Deepwater Wonders of Wake






Mission Plan: Deepwater Wonders of Wake: Exploring the Pacific Remote Islands Marine National Monument

This image shows the intended operating area for this expedition. The shaded area is the boundary of PRIMNM and the multi-color lines are bathymetry collected by the Okeanos Explorer Earlier this year.

This image shows the intended operating area for this expedition. The shaded area is the boundary of PRIMNM and the multi-color lines are bathymetry collected by via NOAA Ship Okeanos Explorer earlier this year. Image courtesy of the NOAA Office of Ocean Exploration and Research, Deepwater Wonders of Wake. Download pdf (687 kb).

July 27 – August 19

Brian Kennedy
Expedition Coordinator
NOAA Office of Ocean Exploration and Research

From July 27 through August 19, 2016, NOAA Ship Okeanos Explorer will explore largely uncharted deep-sea ecosystems and seafloor in and around the Wake Atoll Unit of the Pacific Remote Islands Marine National Monument (PRIMNM).

During the Deepwater Wonders of Wake: Exploring the Pacific Remote Islands Marine National Monument expedition, our at-sea and shore-based science teams will work together to make the some of the first deepwater scientific observations ever in this area. The expedition will commence in Apra Harbor, Guam, and conclude at Kwajalein Atoll in the Marshall Islands.

During the expedition, the NOAA Ship Okeanos Explorer team will be conducting telepresence-enabled remotely operated vehicle (ROV) and mapping operations. This cruise will result in critical baseline information to meet NOAA science and management needs within the Wake Atoll unit of PRIMNM.

 

Exploration Activities

Despite the role that the ocean plays in supporting our well-being, 95 percent of the world’s oceans remain unexplored. Increasing baseline knowledge of ocean habitats is critical to the conservation and preservation of these remarkable ecosystems. Exploratory missions, such as those conducted via Okeanos Explorer, are necessary to expand our knowledge of the unknown and to provide baseline data for resource managers.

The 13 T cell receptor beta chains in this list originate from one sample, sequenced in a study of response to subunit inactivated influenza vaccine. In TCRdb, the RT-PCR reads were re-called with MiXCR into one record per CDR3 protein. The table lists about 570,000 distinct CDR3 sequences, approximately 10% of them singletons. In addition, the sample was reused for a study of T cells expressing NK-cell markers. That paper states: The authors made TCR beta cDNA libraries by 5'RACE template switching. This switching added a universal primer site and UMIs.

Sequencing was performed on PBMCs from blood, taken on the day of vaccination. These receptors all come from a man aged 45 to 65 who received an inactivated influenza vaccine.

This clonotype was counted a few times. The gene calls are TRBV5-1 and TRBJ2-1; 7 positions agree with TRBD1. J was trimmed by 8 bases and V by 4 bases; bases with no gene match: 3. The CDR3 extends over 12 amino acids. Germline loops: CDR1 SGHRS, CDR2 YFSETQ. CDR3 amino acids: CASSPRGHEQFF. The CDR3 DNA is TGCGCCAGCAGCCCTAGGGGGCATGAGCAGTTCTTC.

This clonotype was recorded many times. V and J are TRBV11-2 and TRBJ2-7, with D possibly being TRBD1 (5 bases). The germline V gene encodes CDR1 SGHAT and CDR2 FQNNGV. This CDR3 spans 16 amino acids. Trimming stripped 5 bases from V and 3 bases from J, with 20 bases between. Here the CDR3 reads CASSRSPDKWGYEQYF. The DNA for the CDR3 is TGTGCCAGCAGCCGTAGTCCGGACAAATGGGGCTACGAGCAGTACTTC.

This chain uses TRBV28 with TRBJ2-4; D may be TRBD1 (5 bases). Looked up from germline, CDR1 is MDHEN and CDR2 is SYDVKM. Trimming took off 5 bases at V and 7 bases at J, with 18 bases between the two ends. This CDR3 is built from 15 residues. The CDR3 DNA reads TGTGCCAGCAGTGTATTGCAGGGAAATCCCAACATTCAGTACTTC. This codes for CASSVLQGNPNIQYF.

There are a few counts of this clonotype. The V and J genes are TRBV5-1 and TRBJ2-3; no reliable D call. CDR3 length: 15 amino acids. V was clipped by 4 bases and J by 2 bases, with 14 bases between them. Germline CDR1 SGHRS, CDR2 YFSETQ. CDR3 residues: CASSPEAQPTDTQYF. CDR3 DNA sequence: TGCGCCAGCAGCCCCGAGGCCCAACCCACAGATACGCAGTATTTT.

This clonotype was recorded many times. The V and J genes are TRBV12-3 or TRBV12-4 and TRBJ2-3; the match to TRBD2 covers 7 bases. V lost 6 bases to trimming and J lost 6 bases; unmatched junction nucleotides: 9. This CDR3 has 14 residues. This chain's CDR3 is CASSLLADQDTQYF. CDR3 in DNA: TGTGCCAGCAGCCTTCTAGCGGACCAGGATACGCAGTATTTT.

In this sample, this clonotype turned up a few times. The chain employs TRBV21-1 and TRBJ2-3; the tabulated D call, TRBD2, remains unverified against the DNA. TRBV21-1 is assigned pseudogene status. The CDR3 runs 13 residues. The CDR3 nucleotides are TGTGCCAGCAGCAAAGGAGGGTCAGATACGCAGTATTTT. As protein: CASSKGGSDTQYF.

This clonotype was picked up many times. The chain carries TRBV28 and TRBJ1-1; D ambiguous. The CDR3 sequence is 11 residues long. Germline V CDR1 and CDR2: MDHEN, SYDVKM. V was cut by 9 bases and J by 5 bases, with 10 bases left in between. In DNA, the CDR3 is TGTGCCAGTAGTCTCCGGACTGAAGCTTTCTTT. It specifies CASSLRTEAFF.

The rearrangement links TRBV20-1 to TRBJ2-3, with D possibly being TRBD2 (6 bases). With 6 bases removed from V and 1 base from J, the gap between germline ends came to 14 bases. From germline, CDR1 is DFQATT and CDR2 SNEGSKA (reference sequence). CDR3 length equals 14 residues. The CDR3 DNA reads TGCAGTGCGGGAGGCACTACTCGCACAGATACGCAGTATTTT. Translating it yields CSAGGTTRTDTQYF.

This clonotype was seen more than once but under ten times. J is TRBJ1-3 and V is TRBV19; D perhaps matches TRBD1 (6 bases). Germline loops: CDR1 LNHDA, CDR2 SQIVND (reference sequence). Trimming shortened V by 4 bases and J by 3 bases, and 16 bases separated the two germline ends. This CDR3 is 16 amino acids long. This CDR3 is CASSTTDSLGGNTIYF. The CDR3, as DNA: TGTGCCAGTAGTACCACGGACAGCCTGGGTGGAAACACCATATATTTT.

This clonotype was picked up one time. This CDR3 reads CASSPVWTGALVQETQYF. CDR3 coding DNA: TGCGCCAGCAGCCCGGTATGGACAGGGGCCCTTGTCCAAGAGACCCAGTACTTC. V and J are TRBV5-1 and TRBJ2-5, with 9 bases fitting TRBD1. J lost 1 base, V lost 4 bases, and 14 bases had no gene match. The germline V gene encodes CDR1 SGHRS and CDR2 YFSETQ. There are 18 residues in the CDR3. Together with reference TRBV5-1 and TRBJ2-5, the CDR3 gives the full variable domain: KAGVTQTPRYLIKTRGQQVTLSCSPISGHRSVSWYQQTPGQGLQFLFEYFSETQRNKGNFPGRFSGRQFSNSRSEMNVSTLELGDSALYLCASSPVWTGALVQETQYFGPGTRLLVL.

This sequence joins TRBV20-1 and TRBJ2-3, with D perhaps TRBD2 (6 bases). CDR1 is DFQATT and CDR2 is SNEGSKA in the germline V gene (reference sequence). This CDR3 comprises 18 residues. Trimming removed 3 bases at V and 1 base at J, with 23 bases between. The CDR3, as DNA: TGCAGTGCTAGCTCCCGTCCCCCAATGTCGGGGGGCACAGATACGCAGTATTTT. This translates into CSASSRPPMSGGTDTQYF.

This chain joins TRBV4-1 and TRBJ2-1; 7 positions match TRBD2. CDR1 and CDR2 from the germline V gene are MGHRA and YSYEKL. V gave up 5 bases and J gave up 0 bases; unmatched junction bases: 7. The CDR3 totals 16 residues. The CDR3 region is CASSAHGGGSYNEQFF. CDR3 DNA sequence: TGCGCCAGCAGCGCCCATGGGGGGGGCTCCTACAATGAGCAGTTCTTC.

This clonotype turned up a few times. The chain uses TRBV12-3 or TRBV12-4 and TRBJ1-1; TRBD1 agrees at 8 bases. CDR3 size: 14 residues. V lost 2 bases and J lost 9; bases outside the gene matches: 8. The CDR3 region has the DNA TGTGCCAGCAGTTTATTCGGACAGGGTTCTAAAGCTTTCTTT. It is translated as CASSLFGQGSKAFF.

This expedition will be particularly exciting because of virtually no work has been done below SCUBA-diving depths anywhere near Wake Atoll, meaning the expedition will be exploration in the truest form. Priority operating areas and science themes for this 24-day expedition were developed with input from scientists and managers across the broad ocean science community as part of NOAA’s multiyear Campaign to Address Pacific monument Science, Technology, and Ocean NEeds (CAPSTONE) project.

For this expedition, the Okeanos Explorer team will conduct 24-hour operations consisting of ROV dives and mapping. Daytime ROV operations will focus on depths between 250 and 6,000 meters and will include high-resolution visual surveys and limited geological sample collection. Mapping operations will be conducted overnight and when the ROV is on deck. ROV dives are planned, weather permitting, from July 30 – August 16 (following Fiji standard time).

 

Telepresence-enabled Exploration

NOAA Ship Okeanos Explorer uses telepresence technology to transmit data in real-time to a shore-based team of scientists who will be actively participating in the expedition. Access to video coming from the ship, combined with a suite of Internet-based collaboration tools, allow scientists on shore to help make minute-to-minute decisions and observations during each dive. Telepresence also allows the general public to follow the expedition online.

For this expedition, some researchers will be participating from their home institutions while others will travel to specialized locations called Exploration Command Centers (ECCs) during the cruise. ECCs expected to be online for the expedition including those at the University of Hawaii at Manoa; NOAA's Inuoye Regional Center in Hawaii; NOAA’s Offices in Silver Spring, Maryland; Harbor Branch Oceanographic Institution in Florida; Inner Space Center at the University of Rhode Island; and Stennis Space Center in Mississippi.

 

Education and Outreach

This expedition provides extensive opportunities for the public to connect to the mission. The web pages for this expedition will include background content; mission logs; daily updates; videos and images; near real-time ship tracking features; and a live video feed. Educators and students can engage their classrooms through the Expedition Educational Module, which provides access to products tied to the expedition, including standards-based lesson plans, background information, ocean career connections, links to previous Office of Ocean Exploration and Research-sponsored expeditions, and more.

 

 

Sign up for the Ocean Explorer E-mail Update List.